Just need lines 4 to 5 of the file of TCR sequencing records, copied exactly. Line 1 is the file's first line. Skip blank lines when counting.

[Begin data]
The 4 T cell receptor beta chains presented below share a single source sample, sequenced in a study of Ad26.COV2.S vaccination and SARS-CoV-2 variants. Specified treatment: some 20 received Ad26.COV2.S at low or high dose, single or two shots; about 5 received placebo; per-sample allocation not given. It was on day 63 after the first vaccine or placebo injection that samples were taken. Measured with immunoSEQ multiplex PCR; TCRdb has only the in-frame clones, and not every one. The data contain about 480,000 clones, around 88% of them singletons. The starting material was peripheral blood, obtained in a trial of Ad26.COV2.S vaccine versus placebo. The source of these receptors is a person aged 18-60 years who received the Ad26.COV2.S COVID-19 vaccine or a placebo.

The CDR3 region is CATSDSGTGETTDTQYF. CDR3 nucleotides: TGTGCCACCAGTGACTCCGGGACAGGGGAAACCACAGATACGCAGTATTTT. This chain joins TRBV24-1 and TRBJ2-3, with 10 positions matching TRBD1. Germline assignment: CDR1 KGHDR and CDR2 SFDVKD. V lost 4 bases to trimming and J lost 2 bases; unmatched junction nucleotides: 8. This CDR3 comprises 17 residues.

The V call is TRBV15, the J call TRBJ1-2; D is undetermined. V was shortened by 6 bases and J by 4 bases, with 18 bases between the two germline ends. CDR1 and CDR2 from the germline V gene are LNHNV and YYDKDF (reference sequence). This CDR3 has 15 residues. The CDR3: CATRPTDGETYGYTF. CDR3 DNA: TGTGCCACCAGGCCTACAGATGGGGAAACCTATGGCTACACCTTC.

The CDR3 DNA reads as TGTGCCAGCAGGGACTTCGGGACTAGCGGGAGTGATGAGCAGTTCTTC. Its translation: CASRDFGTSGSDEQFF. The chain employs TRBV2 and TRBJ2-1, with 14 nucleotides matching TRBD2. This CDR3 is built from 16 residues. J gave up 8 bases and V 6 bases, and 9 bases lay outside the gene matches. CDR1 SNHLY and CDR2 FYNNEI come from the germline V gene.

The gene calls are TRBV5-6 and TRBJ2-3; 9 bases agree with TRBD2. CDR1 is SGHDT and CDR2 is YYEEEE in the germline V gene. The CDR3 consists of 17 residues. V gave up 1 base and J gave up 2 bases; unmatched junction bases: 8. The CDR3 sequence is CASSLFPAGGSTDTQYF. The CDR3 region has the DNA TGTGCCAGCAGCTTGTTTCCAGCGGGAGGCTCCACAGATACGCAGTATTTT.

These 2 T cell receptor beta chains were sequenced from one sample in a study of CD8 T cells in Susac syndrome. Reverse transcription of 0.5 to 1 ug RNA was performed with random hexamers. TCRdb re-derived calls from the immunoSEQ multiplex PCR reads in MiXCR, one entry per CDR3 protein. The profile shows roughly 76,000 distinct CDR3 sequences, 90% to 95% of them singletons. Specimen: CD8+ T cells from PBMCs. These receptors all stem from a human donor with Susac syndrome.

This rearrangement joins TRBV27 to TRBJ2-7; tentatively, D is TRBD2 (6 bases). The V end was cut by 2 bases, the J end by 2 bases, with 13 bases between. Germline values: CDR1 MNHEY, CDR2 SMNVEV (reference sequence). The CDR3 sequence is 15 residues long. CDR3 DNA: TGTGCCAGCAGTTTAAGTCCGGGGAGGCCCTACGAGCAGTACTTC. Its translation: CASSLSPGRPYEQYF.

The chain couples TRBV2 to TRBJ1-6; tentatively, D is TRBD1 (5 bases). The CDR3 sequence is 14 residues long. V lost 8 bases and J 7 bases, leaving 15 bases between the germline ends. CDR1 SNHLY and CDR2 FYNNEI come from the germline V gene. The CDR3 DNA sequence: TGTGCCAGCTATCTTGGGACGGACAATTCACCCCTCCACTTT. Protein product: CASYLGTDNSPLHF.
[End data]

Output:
The CDR3 DNA reads as TGTGCCAGCAGGGACTTCGGGACTAGCGGGAGTGATGAGCAGTTCTTC. Its translation: CASRDFGTSGSDEQFF. The chain employs TRBV2 and TRBJ2-1, with 14 nucleotides matching TRBD2. This CDR3 is built from 16 residues. J gave up 8 bases and V 6 bases, and 9 bases lay outside the gene matches. CDR1 SNHLY and CDR2 FYNNEI come from the germline V gene.

The gene calls are TRBV5-6 and TRBJ2-3; 9 bases agree with TRBD2. CDR1 is SGHDT and CDR2 is YYEEEE in the germline V gene. The CDR3 consists of 17 residues. V gave up 1 base and J gave up 2 bases; unmatched junction bases: 8. The CDR3 sequence is CASSLFPAGGSTDTQYF. The CDR3 region has the DNA TGTGCCAGCAGCTTGTTTCCAGCGGGAGGCTCCACAGATACGCAGTATTTT.